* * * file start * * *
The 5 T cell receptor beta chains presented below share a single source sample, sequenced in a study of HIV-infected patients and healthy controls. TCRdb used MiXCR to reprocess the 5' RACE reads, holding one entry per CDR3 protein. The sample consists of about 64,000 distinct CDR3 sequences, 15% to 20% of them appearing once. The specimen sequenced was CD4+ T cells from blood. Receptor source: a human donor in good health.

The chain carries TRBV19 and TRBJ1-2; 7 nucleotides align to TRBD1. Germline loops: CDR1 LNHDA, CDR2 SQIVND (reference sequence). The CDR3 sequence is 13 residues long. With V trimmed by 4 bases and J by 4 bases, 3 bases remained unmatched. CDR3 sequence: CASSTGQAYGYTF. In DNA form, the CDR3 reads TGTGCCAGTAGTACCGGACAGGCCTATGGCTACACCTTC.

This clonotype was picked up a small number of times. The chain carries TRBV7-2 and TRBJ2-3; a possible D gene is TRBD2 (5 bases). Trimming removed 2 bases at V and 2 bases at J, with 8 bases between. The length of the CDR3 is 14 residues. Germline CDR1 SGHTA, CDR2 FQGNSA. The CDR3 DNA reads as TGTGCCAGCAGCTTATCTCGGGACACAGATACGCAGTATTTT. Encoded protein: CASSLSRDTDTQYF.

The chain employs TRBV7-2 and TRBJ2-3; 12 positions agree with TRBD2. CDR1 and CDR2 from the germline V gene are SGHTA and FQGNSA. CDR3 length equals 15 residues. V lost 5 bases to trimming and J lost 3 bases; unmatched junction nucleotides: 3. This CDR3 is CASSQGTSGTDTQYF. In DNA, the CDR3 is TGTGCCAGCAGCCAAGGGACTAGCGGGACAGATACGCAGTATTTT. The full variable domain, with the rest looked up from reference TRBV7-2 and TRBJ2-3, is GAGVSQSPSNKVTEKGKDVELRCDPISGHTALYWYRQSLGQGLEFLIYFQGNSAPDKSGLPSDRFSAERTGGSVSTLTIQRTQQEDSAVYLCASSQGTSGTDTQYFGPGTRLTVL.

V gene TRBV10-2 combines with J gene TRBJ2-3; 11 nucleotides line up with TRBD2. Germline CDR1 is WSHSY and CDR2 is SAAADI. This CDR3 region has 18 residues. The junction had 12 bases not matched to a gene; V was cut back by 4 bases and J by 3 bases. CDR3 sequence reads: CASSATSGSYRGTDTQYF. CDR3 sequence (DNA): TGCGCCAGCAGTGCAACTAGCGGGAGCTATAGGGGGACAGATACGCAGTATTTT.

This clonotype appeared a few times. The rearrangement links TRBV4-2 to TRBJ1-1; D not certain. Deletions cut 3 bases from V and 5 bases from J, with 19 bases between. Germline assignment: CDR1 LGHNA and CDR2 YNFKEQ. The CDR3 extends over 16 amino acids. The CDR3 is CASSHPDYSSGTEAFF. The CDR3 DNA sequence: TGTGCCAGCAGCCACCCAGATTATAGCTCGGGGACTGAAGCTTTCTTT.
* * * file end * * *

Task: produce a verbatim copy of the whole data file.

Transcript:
The 5 T cell receptor beta chains presented below share a single source sample, sequenced in a study of HIV-infected patients and healthy controls. TCRdb used MiXCR to reprocess the 5' RACE reads, holding one entry per CDR3 protein. The sample consists of about 64,000 distinct CDR3 sequences, 15% to 20% of them appearing once. The specimen sequenced was CD4+ T cells from blood. Receptor source: a human donor in good health.

The chain carries TRBV19 and TRBJ1-2; 7 nucleotides align to TRBD1. Germline loops: CDR1 LNHDA, CDR2 SQIVND (reference sequence). The CDR3 sequence is 13 residues long. With V trimmed by 4 bases and J by 4 bases, 3 bases remained unmatched. CDR3 sequence: CASSTGQAYGYTF. In DNA form, the CDR3 reads TGTGCCAGTAGTACCGGACAGGCCTATGGCTACACCTTC.

This clonotype was picked up a small number of times. The chain carries TRBV7-2 and TRBJ2-3; a possible D gene is TRBD2 (5 bases). Trimming removed 2 bases at V and 2 bases at J, with 8 bases between. The length of the CDR3 is 14 residues. Germline CDR1 SGHTA, CDR2 FQGNSA. The CDR3 DNA reads as TGTGCCAGCAGCTTATCTCGGGACACAGATACGCAGTATTTT. Encoded protein: CASSLSRDTDTQYF.

The chain employs TRBV7-2 and TRBJ2-3; 12 positions agree with TRBD2. CDR1 and CDR2 from the germline V gene are SGHTA and FQGNSA. CDR3 length equals 15 residues. V lost 5 bases to trimming and J lost 3 bases; unmatched junction nucleotides: 3. This CDR3 is CASSQGTSGTDTQYF. In DNA, the CDR3 is TGTGCCAGCAGCCAAGGGACTAGCGGGACAGATACGCAGTATTTT. The full variable domain, with the rest looked up from reference TRBV7-2 and TRBJ2-3, is GAGVSQSPSNKVTEKGKDVELRCDPISGHTALYWYRQSLGQGLEFLIYFQGNSAPDKSGLPSDRFSAERTGGSVSTLTIQRTQQEDSAVYLCASSQGTSGTDTQYFGPGTRLTVL.

V gene TRBV10-2 combines with J gene TRBJ2-3; 11 nucleotides line up with TRBD2. Germline CDR1 is WSHSY and CDR2 is SAAADI. This CDR3 region has 18 residues. The junction had 12 bases not matched to a gene; V was cut back by 4 bases and J by 3 bases. CDR3 sequence reads: CASSATSGSYRGTDTQYF. CDR3 sequence (DNA): TGCGCCAGCAGTGCAACTAGCGGGAGCTATAGGGGGACAGATACGCAGTATTTT.

This clonotype appeared a few times. The rearrangement links TRBV4-2 to TRBJ1-1; D not certain. Deletions cut 3 bases from V and 5 bases from J, with 19 bases between. Germline assignment: CDR1 LGHNA and CDR2 YNFKEQ. The CDR3 extends over 16 amino acids. The CDR3 is CASSHPDYSSGTEAFF. The CDR3 DNA sequence: TGTGCCAGCAGCCACCCAGATTATAGCTCGGGGACTGAAGCTTTCTTT.